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dc.contributor.authorGabriel, George C.
dc.contributor.authorPazour, Gregory J.
dc.contributor.authorLo, Cecilia W.
dc.date2022-08-11T08:09:50.000
dc.date.accessioned2022-08-23T16:45:34Z
dc.date.available2022-08-23T16:45:34Z
dc.date.issued2018-06-15
dc.date.submitted2018-08-08
dc.identifier.citation<p>Front Pediatr. 2018 Jun 15;6:175. doi: 10.3389/fped.2018.00175. eCollection 2018. <a href="https://doi.org/10.3389/fped.2018.00175">Link to article on publisher's site</a></p>
dc.identifier.issn2296-2360 (Linking)
dc.identifier.doi10.3389/fped.2018.00175
dc.identifier.pmid29963541
dc.identifier.urihttp://hdl.handle.net/20.500.14038/40708
dc.description.abstractCongenital heart disease (CHD) is one of the most common birth defects, and recent studies indicate cilia-related mutations play a central role in the genetic etiology of CHD. As cilia are also known to have important roles in kidney development and disease, it is not surprising that renal anomalies were found to be enriched among CHD mutant mice recovered in a large-scale mouse forward genetic screen. Indeed 42% of mutations identified to cause both CHD and renal anomalies were cilia-related. Many of these cilia mutations comprise cilia transition zone or inversin compartment components, consistent with the known role of these cilia proteins in a wide variety of ciliopathies. The high prevalence of CHD with congenital anomalies of the kidney and urinary tract (CAKUT) observed in mice was also corroborated with clinical studies that showed 20-30% of CHD patients have renal anomalies. Together these findings suggest CHD patients may benefit from early screening for renal anomalies to allow early diagnosis and intervention to improve outcome for this vulnerable patient population.
dc.language.isoen_US
dc.relation<p><a href="http://www.ncbi.nlm.nih.gov/entrez/query.fcgi?db=pubmed&cmd=Retrieve&list_uids=29963541&dopt=Abstract">Link to Article in PubMed</a></p>
dc.rightsCopyright © 2018 Gabriel, Pazour and Lo. This is an open-access article distributed under the terms of the Creative Commons Attribution License (CC BY). The use, distribution or reproduction in other forums is permitted, provided the original author(s) and the copyright owner are credited and that the original publication in this journal is cited, in accordance with accepted academic practice. No use, distribution or reproduction is permitted which does not comply with these terms.
dc.rights.urihttp://creativecommons.org/licenses/by/4.0/
dc.subjectCAKUT
dc.subjectcilia
dc.subjectciliopathies
dc.subjectcongenital abnormalities
dc.subjectcongenital heart disease
dc.subjectgenetic syndromes
dc.subjectCongenital, Hereditary, and Neonatal Diseases and Abnormalities
dc.subjectGenetic Phenomena
dc.subjectGenetics and Genomics
dc.subjectMedical Genetics
dc.subjectPediatrics
dc.subjectUrogenital System
dc.titleCongenital Heart Defects and Ciliopathies Associated With Renal Phenotypes
dc.typeJournal Article
dc.source.journaltitleFrontiers in pediatrics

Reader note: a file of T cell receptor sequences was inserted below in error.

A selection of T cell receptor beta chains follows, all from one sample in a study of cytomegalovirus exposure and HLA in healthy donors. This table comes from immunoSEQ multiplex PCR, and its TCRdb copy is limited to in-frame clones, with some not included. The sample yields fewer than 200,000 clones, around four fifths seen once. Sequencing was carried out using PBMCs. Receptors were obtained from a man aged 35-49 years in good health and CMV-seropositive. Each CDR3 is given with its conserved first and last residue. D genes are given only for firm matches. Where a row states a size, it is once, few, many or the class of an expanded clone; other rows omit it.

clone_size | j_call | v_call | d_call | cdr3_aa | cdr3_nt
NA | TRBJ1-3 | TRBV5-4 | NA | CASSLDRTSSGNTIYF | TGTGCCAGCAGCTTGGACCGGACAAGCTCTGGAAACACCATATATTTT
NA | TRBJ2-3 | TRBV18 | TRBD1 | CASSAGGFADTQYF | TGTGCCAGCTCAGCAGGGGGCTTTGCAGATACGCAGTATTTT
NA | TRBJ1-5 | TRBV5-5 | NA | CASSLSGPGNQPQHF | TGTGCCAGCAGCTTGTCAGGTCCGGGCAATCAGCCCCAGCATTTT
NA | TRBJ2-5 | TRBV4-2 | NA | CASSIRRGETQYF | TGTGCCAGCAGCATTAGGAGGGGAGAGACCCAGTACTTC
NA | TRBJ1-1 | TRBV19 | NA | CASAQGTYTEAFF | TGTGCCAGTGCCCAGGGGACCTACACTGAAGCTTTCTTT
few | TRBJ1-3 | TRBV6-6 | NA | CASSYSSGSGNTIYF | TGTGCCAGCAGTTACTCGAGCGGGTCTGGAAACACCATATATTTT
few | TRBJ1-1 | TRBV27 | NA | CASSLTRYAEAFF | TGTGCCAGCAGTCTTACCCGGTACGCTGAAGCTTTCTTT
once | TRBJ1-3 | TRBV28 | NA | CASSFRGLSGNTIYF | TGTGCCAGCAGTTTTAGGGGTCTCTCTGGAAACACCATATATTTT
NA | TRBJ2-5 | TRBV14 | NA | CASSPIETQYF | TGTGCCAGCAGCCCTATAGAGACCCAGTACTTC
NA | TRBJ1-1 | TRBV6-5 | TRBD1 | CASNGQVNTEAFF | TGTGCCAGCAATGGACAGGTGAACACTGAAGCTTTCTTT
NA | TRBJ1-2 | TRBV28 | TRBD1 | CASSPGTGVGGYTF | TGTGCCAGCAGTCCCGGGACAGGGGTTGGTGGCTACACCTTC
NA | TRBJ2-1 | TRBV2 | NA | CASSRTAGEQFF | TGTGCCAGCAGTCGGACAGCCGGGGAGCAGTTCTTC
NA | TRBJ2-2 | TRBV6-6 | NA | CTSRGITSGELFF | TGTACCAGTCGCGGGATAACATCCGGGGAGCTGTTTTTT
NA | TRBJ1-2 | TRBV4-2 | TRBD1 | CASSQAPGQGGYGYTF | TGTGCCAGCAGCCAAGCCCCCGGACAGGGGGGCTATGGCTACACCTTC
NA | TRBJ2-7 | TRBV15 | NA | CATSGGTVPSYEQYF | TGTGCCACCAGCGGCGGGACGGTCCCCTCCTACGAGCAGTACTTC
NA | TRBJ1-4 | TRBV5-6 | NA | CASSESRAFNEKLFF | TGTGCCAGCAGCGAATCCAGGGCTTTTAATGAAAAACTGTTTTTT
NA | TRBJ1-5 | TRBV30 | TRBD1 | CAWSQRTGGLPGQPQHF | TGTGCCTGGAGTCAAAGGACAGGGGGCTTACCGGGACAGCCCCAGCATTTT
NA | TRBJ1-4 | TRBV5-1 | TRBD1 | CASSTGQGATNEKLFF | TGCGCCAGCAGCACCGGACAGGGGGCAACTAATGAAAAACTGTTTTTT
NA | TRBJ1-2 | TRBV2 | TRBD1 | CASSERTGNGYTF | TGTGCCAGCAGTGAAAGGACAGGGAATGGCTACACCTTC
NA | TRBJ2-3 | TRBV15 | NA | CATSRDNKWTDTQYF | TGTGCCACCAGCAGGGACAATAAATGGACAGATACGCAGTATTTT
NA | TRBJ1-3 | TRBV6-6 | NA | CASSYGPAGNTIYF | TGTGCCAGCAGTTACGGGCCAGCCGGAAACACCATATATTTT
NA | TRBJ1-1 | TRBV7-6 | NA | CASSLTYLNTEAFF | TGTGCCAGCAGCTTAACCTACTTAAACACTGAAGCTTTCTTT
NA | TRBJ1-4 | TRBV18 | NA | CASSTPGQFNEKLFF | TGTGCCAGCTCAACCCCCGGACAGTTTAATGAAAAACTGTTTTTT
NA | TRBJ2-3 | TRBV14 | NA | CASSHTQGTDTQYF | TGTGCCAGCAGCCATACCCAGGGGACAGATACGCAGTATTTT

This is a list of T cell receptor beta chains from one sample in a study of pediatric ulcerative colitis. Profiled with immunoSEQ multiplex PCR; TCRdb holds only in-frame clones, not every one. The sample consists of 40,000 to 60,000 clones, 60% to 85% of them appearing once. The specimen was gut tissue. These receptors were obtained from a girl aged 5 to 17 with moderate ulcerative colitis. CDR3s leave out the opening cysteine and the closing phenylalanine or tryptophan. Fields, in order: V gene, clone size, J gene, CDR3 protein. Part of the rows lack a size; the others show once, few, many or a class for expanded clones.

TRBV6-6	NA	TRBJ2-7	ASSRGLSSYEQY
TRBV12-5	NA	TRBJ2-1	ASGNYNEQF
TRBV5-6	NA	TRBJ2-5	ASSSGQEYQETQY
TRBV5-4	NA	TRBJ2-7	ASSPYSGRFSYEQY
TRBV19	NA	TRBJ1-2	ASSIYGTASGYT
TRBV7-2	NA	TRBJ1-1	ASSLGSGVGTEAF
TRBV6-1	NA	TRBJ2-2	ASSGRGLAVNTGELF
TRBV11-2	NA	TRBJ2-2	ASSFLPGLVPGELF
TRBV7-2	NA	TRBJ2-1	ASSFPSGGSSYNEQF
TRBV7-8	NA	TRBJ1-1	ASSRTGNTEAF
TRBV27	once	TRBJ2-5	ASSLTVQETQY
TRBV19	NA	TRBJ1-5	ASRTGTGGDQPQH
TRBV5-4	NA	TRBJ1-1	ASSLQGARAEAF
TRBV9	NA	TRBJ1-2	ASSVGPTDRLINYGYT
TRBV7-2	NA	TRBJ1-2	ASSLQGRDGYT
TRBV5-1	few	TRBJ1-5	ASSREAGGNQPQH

dc.source.volume6
dc.identifier.legacyfulltexthttps://escholarship.umassmed.edu/cgi/viewcontent.cgi?article=4521&amp;context=oapubs&amp;unstamped=1
dc.identifier.legacycoverpagehttps://escholarship.umassmed.edu/oapubs/3510
dc.identifier.contextkey12624493
refterms.dateFOA2022-08-23T16:45:34Z
html.description.abstract<p>Congenital heart disease (CHD) is one of the most common birth defects, and recent studies indicate cilia-related mutations play a central role in the genetic etiology of CHD. As cilia are also known to have important roles in kidney development and disease, it is not surprising that renal anomalies were found to be enriched among CHD mutant mice recovered in a large-scale mouse forward genetic screen. Indeed 42% of mutations identified to cause both CHD and renal anomalies were cilia-related. Many of these cilia mutations comprise cilia transition zone or inversin compartment components, consistent with the known role of these cilia proteins in a wide variety of ciliopathies. The high prevalence of CHD with congenital anomalies of the kidney and urinary tract (CAKUT) observed in mice was also corroborated with clinical studies that showed 20-30% of CHD patients have renal anomalies. Together these findings suggest CHD patients may benefit from early screening for renal anomalies to allow early diagnosis and intervention to improve outcome for this vulnerable patient population.</p>
dc.identifier.submissionpathoapubs/3510
dc.contributor.departmentProgram in Molecular Medicine
dc.source.pages175


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Copyright © 2018 Gabriel, Pazour and Lo. This is an open-access article distributed under the terms of the Creative Commons Attribution License (CC BY). The use, distribution or reproduction in other forums is permitted, provided the original author(s) and the copyright owner are credited and that the original publication in this journal is cited, in accordance with accepted academic practice. No use, distribution or reproduction is permitted which does not comply with these terms.
Except where otherwise noted, this item's license is described as Copyright © 2018 Gabriel, Pazour and Lo. This is an open-access article distributed under the terms of the Creative Commons Attribution License (CC BY). The use, distribution or reproduction in other forums is permitted, provided the original author(s) and the copyright owner are credited and that the original publication in this journal is cited, in accordance with accepted academic practice. No use, distribution or reproduction is permitted which does not comply with these terms.